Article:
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Japan suffers whaling blow

Norway and Japan are the only member nations that have functioning whale industries
Norway and Japan are the only member nations that have functioning whale industries  


Staff and wires

SHIMONOSEKI, Japan -- A furious Iceland stormed out of the annual world whaling summit while fellow pro-whaler Japan suffered a blow when the commission voted against its bid to boost its catch.

The setbacks underlined deepening divisions in the 56-year-old whaling authority as nations eager to whale and those wanting to protect the huge marine mammals jostle for control over the International Whaling Commission (IWC).

The conflict between the factions came to a head on Tuesday in the once bustling home port of Japan's whaling fleet over the issue of renewing Iceland's membership.

Dealing a serious blow to pro-whalers, Iceland walked out of the annual summit one day after its bid full membership was rejected, saying the IWC had been hijacked by anti-whaling nations.

"This has gone too far," Stefan Asmundsson, head of Iceland's IWC delegation, told reporters after Iceland's delegates walked out to scattered applause from the floor.

"They have gone against our rights."

Whale sanctuaries

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Japan's bid to take 50 minke whales in nearby offshore waters was also rejected on the second day of the five-day annual meeting.

But in a widely-expected defeat for anti-whaling groups, proposals to create two new whale sanctuaries in the southern hemisphere fell through, failing to collect the three-quarters vote needed for passage.

Both proposals, one for the South Pacific and one for the South Atlantic, have been voted down in past annual meetings.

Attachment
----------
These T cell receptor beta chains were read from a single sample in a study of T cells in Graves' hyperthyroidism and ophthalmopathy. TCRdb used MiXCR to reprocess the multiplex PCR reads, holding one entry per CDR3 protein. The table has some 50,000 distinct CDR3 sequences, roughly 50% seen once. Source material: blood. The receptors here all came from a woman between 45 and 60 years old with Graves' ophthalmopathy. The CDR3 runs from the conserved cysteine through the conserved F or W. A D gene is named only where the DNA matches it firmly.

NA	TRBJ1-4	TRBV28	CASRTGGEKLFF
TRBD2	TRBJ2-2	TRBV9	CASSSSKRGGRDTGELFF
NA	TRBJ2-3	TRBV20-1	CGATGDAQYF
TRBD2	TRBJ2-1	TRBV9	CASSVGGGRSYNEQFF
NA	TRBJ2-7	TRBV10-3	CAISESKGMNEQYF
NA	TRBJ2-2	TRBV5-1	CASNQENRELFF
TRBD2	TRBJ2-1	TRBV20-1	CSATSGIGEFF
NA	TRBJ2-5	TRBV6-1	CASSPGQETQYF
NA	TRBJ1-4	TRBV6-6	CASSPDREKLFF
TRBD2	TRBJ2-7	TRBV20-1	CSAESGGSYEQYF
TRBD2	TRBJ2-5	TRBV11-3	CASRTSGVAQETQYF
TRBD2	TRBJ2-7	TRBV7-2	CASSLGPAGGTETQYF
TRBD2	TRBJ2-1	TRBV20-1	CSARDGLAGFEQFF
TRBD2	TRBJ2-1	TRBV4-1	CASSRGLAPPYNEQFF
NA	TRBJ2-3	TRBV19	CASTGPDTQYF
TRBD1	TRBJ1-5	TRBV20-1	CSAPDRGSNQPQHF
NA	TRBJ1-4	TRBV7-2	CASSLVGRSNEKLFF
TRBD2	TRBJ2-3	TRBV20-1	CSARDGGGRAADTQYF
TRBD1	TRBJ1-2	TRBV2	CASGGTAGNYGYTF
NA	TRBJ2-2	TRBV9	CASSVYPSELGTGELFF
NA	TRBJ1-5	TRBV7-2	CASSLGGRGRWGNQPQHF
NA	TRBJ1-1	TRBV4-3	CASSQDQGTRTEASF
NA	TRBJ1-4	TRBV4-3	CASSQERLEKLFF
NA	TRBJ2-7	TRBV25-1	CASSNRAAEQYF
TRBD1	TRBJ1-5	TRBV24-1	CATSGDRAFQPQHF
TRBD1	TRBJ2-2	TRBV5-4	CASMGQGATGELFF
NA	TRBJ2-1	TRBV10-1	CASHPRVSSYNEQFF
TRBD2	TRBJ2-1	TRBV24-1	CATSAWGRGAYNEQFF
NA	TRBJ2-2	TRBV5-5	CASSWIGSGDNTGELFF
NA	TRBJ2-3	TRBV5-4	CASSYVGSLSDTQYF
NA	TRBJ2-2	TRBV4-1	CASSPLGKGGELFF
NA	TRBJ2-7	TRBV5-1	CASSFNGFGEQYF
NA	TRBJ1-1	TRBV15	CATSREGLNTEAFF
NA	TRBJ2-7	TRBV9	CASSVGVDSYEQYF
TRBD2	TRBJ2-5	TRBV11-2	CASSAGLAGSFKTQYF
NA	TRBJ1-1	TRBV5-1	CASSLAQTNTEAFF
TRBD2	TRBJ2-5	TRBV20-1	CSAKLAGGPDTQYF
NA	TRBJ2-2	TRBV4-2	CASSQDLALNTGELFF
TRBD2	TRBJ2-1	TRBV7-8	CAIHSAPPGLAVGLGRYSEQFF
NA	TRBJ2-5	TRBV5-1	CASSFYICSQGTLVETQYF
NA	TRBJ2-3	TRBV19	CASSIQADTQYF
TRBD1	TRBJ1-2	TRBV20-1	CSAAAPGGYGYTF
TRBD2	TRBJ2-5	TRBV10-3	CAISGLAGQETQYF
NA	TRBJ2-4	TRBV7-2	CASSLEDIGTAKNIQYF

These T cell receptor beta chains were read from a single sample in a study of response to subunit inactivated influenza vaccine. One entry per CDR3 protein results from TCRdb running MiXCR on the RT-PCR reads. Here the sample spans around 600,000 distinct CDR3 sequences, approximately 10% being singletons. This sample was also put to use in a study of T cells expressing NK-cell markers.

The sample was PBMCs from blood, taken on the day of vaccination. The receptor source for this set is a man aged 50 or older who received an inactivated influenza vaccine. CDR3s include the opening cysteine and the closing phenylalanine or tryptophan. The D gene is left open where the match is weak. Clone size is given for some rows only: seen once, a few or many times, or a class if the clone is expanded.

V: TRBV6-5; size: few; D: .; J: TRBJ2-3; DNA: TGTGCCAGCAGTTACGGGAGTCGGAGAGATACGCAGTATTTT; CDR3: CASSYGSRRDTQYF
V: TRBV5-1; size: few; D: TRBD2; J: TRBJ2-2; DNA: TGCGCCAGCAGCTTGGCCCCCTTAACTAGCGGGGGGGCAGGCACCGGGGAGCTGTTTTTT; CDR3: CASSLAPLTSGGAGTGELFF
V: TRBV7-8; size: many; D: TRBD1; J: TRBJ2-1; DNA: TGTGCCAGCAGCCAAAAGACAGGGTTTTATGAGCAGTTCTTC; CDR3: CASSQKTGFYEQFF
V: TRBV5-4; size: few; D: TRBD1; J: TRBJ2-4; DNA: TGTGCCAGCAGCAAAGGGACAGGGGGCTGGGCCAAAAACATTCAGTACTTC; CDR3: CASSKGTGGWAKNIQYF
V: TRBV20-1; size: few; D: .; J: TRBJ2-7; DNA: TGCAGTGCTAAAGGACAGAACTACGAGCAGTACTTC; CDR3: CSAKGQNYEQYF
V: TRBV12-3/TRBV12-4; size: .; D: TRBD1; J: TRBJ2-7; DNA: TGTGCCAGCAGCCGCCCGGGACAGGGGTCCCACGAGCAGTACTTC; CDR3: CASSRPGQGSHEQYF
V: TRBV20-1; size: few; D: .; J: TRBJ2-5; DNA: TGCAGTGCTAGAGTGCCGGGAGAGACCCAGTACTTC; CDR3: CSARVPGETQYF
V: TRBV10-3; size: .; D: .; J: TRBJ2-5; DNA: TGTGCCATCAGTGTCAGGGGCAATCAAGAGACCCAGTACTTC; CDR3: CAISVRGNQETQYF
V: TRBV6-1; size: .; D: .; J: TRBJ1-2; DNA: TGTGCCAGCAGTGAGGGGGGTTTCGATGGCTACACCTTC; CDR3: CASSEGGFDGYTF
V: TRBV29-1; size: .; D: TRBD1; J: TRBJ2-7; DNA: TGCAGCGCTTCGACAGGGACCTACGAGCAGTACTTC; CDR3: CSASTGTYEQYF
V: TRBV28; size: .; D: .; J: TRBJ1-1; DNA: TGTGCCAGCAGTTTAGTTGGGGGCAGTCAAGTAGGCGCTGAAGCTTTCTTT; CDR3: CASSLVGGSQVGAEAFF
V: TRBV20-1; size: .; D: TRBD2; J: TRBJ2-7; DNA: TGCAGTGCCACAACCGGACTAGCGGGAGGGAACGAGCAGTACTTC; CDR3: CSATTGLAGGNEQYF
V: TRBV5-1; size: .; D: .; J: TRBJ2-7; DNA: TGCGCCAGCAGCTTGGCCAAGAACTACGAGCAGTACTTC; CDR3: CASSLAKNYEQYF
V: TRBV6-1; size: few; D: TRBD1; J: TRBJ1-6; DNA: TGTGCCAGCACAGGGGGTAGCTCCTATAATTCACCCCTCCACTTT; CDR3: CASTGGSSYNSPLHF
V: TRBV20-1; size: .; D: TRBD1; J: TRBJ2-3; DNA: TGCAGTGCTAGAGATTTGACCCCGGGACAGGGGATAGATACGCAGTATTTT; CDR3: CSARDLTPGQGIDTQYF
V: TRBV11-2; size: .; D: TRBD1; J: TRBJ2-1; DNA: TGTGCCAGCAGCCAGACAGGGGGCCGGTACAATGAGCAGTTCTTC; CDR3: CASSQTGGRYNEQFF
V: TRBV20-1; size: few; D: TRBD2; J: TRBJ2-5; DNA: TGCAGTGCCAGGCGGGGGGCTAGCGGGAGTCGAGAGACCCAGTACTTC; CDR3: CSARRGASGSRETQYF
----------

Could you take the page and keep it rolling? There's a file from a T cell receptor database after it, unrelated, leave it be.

"There is no scientific basis for whale sanctuaries," said Japanese delegation head Minoru Morimoto.

Japan and other pro-whaling nations say sanctuaries are unnecessary because whales are already protected by a 1986 whaling moratorium.

Commercial whaling was banned 15 years ago amid concerns whale numbers in the world were falling below environmentally sustainable levels.

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Japan and Norway are now the only member nations that have functioning whaling industries, killing about 1,000 whales each year.

Norway has objected to the moratorium and ignores it, while Japan claims the right to kill whales for scientific research, although whale meat from its hunts is widely sold in Japanese shops and restaurants.

Australia and New Zealand, the most fervent proponents of sanctuaries, say populations of some whale species are still dangerously low and sanctuaries are vital to their survival.

'Illegal act'

Monday's rejection of Iceland's attempt to gain voting rights in the IWC was a big defeat for Norway and host Japan.

"We can't sit here and appear to be a party to this illegal act," said Asmundsson, repeating his charge that the United States, a leader of the anti-whaling camp and the country responsible for receiving membership applications, had treated Iceland unfairly.

Like Japan, Iceland believes that abundant whale species are consuming its fish stocks and should be hunted within limits.

But veteran whalers who recall the days before the moratorium, say they routinely exceeded quotas and concealed excess kills from government inspectors and international observers.

Iceland reapplied for membership last year after walking out a decade ago in disgust at the IWC's anti-whaling stance, but it refused to agree to the 1986 commercial whaling moratorium.

An acrimonious vote resulted in its admission only as a non-voting observer.

'Should be hunted'

Japan had hoped to gain a simple majority in the IWC to give momentum to its push to overturn the commercial whaling moratorium and allow it to expand its research whaling program, begun in 1987.

Tokyo had proposed to take 150 minkes, 50 more than last season. Twenty members voted in favor, 21 against and three abstained. A three-quarters majority of the 45 voting members would have been needed to approve the plan.

Commercial whaling is a heated issue
Commercial whaling is a heated issue  

"It was better than last year, but not as good as we expected," Masayuki Komatsu, a senior Japanese fisheries official, told reporters. "I am disappointed.

Japan, like fellow whaler Norway, believes that minkes are no longer endangered and can be hunted commercially within limits.

It wants to increase sharply the number of whales killed in the northern Pacific and add to its scientific hunting the 15-metre (50-foot) sei whale, which activists say is endangered.

Japan wants to take 50 sei whales, 50 Bryde's whales and 10 sperm whales besides the 400 minkes it hunts around Antarctica each year.

--CNN's Gary Strieker contributed to this report.



 
 
 
 







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